Community systems

GadCapital Explains 5 Things You Should Know About Your Local Community Lenders

If you’ve been discouraged by the fact that you weren’t approved for a bank loan, pay attention: There is a category of lenders who are eager to be of assistance. They are sometimes referred to as community development financial institutions (CDFIs), and their primary purpose is to provide loans to small firms that have been rejected for financing by conventional banks.

The United States Department of the Treasury certifies community development financial institutions (CDFIs), which include banks, credit unions, loan funds, and venture capitalists. This is done to ensure that CDFIs are mission-driven, with the intention of assisting communities that are currently being underserved. CDFIs provide funding not only to charitable organizations, housing initiatives, and commercial real estate enterprises but also to small businesses. The CDFI program run by the Treasury Department makes it possible for CDFIs to get cash for investment purposes.

We polled CDFIs to find out what small businesses need to know about the loan products and business services that CDFIs offer in order to make informed decisions. It is important to keep in mind that CDFIs have different lending rules; consult with lenders in your area for more particular information. A list of CDFIs located all around the country can be found on the website of the Opportunity Finance Network, which is a national network of CDFIs.

1. They do take into account startup companies.

It is extremely uncommon for financial institutions to make loans to new businesses, and this is something that may be partially understood: According to the statistics provided by the United States Small Business Administration, during the first five years of operation, fifty percent of all small enterprises are unsuccessful. But it requires money to make

Entrepreneur Works Fund, situated in Philadelphia, is led by Leslie Benoliel, who is the executive director. “Unlike banks, we will finance beginning firms,” she explains. “We will also fund enterprises such as daycare facilities and restaurants, which are often excluded from financing options by banks.” money, and community leaders are aware of this fact.

Borrowers from startups are required to demonstrate their creditworthiness through alternative methods because they do not yet have a track record. Community Reinvestment Fund, which is based in Minneapolis, will consider providing three hundred dollar loan to newly established companies “provided that the borrower is investing at least 25 percent cash and has a very well-thought-out business plan, complete with cash flow projections and meaningful assumptions,” according to Brian Burke, vice president of business lending at Community Reinvestment Fund.

2. The value of one’s relationships

A borrower’s credit score, tax returns, balance sheets, income statements, and the amount of money that the borrower already has invested in the firm are some of the quantitative factors that banks are known to consider when making lending decisions. Community lenders take into account a number of the same parameters as conventional lenders, but in addition, they assess the borrower in their entirety.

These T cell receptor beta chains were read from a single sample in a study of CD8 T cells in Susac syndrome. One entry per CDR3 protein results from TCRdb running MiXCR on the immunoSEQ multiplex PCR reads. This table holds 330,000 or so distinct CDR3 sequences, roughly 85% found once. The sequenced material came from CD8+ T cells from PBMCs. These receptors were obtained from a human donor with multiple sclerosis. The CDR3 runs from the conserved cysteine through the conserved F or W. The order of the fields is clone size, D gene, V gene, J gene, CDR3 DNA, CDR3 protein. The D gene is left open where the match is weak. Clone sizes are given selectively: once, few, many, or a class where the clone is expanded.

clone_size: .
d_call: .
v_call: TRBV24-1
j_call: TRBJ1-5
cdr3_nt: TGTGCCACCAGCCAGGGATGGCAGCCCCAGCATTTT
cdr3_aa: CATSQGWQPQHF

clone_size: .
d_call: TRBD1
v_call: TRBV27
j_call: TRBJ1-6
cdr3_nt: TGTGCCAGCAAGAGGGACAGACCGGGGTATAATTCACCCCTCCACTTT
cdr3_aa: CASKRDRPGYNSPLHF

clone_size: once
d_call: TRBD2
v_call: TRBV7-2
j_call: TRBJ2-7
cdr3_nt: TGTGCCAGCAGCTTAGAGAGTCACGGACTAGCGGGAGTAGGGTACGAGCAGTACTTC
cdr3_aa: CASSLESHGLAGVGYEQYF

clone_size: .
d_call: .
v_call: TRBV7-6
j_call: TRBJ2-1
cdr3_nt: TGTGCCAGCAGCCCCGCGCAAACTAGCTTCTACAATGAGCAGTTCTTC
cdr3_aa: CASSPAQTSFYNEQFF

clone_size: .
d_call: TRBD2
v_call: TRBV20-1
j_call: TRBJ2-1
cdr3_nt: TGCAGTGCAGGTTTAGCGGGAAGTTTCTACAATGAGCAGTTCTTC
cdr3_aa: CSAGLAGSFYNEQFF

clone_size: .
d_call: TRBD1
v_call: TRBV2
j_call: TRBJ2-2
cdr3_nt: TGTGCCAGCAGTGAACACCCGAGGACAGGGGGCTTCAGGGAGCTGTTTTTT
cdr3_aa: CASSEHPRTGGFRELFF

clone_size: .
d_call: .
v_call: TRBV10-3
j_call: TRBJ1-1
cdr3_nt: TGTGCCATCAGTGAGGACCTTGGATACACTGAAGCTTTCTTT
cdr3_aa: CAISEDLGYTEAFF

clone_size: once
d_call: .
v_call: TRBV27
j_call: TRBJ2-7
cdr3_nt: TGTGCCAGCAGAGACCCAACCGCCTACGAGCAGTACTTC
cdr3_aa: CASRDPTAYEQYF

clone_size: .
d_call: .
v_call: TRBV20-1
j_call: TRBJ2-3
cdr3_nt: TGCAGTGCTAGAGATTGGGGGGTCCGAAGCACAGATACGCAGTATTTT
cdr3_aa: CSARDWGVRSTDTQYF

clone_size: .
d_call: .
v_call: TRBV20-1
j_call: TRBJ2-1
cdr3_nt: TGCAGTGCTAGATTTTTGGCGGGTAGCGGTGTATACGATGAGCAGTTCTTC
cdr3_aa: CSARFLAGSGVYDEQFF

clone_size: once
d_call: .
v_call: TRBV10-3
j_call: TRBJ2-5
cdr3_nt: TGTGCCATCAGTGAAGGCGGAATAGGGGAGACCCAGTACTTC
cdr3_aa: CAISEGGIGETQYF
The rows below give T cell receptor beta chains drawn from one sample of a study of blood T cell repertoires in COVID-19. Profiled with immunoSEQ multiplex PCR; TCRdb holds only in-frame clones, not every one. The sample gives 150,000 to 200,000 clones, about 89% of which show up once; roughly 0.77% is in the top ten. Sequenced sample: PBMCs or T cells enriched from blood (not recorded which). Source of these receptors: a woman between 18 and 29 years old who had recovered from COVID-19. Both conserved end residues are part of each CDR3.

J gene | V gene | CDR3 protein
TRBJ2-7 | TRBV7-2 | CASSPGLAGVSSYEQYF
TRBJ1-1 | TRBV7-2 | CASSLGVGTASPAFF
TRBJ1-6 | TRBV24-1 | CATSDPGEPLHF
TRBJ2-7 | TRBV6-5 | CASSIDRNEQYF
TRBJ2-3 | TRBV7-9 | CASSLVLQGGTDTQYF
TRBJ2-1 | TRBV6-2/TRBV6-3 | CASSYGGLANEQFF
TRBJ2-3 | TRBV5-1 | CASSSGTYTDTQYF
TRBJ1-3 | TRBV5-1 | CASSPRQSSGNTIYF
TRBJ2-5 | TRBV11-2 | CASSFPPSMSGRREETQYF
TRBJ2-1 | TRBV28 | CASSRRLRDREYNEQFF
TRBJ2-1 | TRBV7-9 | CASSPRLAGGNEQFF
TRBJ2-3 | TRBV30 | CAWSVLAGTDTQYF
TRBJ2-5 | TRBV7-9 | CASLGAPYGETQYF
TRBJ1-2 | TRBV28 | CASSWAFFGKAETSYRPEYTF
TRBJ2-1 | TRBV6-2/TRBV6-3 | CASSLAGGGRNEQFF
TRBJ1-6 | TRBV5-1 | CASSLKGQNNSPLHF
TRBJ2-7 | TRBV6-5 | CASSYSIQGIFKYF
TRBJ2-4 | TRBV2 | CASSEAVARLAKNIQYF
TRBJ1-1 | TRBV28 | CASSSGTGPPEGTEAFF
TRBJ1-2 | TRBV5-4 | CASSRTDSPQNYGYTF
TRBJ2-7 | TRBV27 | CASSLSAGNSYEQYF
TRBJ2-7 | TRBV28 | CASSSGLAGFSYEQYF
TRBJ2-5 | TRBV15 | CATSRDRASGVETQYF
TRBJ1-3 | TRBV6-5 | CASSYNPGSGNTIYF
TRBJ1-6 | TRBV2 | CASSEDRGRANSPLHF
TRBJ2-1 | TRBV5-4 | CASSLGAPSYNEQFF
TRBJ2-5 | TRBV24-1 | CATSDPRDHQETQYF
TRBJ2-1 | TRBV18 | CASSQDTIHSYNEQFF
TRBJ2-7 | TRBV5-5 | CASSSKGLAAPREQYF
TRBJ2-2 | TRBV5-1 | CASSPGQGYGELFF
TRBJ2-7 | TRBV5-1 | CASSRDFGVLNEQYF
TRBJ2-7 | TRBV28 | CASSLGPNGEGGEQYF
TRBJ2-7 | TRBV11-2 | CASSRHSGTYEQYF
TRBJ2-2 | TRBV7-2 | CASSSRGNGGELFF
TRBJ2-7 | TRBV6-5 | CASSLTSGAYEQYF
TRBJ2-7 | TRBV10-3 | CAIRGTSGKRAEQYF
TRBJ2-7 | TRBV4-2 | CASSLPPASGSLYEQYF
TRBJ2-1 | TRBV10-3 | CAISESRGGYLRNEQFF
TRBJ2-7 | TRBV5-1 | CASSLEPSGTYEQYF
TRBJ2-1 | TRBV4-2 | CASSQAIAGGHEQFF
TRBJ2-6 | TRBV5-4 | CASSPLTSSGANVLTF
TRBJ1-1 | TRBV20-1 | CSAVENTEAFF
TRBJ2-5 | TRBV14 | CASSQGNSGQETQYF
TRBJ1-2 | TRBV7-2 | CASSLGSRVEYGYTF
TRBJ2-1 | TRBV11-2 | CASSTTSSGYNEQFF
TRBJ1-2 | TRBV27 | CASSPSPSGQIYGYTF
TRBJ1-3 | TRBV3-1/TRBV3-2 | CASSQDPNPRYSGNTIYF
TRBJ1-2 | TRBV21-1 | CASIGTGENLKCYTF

According to Marc Nemanic, the executive director of 3CORE, which has its headquarters in Chico, California, “Our approach is old-school, relational lending.” Regarding the recipients of our financial support, we do not adhere to any strict guidelines.

3. They provide preference to borrowers from minority groups and low-income households.

Community lenders concentrate their efforts on providing assistance to companies located in underprivileged communities. For instance, over sixty percent of Accion’s loans are given to customers with modest income. According to the website for the organization, more than half of the customers served by the Accion branch that is located in New Mexico and serves the states of Arizona, Colorado, Nevada, and Texas are people of color, and should they have any questions or concerns, they can communicate with staff members who are bilingual.

According to Metta Smith, the vice president of financing and client relations for the organization, “We also regularly deal with entrepreneurs who have suffered past credit issues and are devoted to recovering and rebuilding, or who may have restricted cash flow or collateral.”

4. They do not demand any form of collateral.

The majority of financial institutions demand that business borrowers provide collateral in the form of real estate, personal property, or commercial space in order to be eligible for a loan. CDFIs are more pliable; many of them claim that they would like collateral, but they can make loans even without it as long as the borrower can demonstrate other strengths in the firm, such as a good cash flow and strong financial statements from the past and the future.

“Collateral is valuable to us, but it is not a necessity to be authorized for a loan,” says Scott Lewis, a senior vice president at OBDC Small Business Finance in Oakland, California. “As it is typically the case with a bank, collateral is a prerequisite to be granted for a loan.”

5. They are more than just financial institutions

In addition to financial assistance, CDFIs provide chances for the growth of businesses. Counseling and training in financial literacy are two of the services provided by the Black Business Investment Fund, which is situated in Orlando, Florida. According to Jasmine Houston, who is in charge of marketing and development, the company is looking for potential borrowers who “have a coachable attitude” and “want to better their individual management capacity.”

According to Houston, “We endeavor to understand the particular challenges and strengths of our loan clients in order to better serve them through our in-depth, monthly financial technical assistance roundtable program.”